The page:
According to a statement from Taiwan's Ministry of Finance published on Wednesday, Sept. 7, the last time exports were this slow was in July 2020, when exports expanded by just 0.3 percent due to the impact of the global pandemic. Meanwhile, imports increased by 3.5 percent to $37.35 billion, compared to a 19.4 percent expansion in July.
Economists surveyed by Bloomberg forecasted exports and imports to increase by 11.6 percent and 8.7 percent, respectively. Economists polled by Reuters, meanwhile, predicted an increase in exports and imports by 9.5 percent and 7.1 percent, respectively.
"Winter is coming" earlier than expected, warned Beatrice Tsai, chief statistician for the Finance Ministry during a briefing. The ministry warned that it saw little chance of exports growing by double digits during the third quarter of the year. Worse yet, exports for September could actually shrink by as much as three percent year-over-year.
"While demand for integrated circuits and mineral products continued to be hot, export sales of traditional products such as plastics and base metals were sluggish due to weak end-user demand," read the Finance Ministry's statement.
The fallout in Taiwan's economic prospects continued with other data showing that its combined exports to China, Hong Kong and Macau fell by 9.9 percent in August and its exports to the United States only increased by 2.3 percent.
The Finance Ministry has pinned the blame for the slowing economic growth on factors beyond its control affecting the global economy, such as high global inflation, the economic fallout from the Russian invasion of Ukraine and the "technology war" between China and the United States. The latter is affecting Taiwanese trade even as demand for semiconductors increases. (Related: US, Japan to develop next-generation 2-nm microchips to create redundant global supply.)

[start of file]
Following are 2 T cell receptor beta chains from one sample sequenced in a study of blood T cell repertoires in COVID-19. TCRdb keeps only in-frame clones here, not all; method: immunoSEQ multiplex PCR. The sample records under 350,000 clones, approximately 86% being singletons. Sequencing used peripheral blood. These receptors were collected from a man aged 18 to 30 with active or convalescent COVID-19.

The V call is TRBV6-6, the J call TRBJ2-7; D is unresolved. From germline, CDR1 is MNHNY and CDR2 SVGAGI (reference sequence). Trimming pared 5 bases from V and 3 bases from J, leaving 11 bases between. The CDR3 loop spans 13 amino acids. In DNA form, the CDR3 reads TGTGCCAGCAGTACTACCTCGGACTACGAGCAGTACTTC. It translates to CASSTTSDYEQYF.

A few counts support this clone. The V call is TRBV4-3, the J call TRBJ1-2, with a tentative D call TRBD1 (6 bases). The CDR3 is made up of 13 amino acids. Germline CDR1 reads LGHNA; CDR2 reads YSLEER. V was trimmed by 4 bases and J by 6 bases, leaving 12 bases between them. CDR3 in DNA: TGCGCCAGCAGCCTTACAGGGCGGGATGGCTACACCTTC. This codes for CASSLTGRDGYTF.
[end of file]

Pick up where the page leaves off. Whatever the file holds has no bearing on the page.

These and other factors are also causing the global economy to slow down, impacting demand and snagging trade – which is problematic for Taiwan's vibrant tech and manufacturing sectors, which represent a significant portion of the country's economy and exports.
"There are clearer signs showing that the tech sector has entered a downturn, driven by weakening global demand for mobile phones, PCs and other consumer electronics products, which also weighs on demand for the upstream semiconductors," said Ma Tieying, an economist for Singaporean bank DBS.
The Purchasing Managers' Index – an index showing the economic trends in manufacturing – for Taiwan fell to 42.7 points in August, its lowest level since May 2020. Diminishing demand has also forced Taiwanese manufacturers to cut prices for the first time in more than two years.
In China, Taiwan's largest trading partner and the recipient of nearly 30 percent of the country's exports, uncertainties have risen following the resurgence of the Wuhan coronavirus (COVID-19).
The Chinese Communist Party has been executing its "zero-COVID" strategy to deal with outbreaks, leading to lockdowns all over the country. These lockdowns have threatened demand coming from Taiwan, as business and consumer confidence in China drops. Earlier data suggests that trade relations between Taiwan and China have been withering since July.
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Watch this clip from WION showing China issuing a stern warning over American arms sales to Taiwan.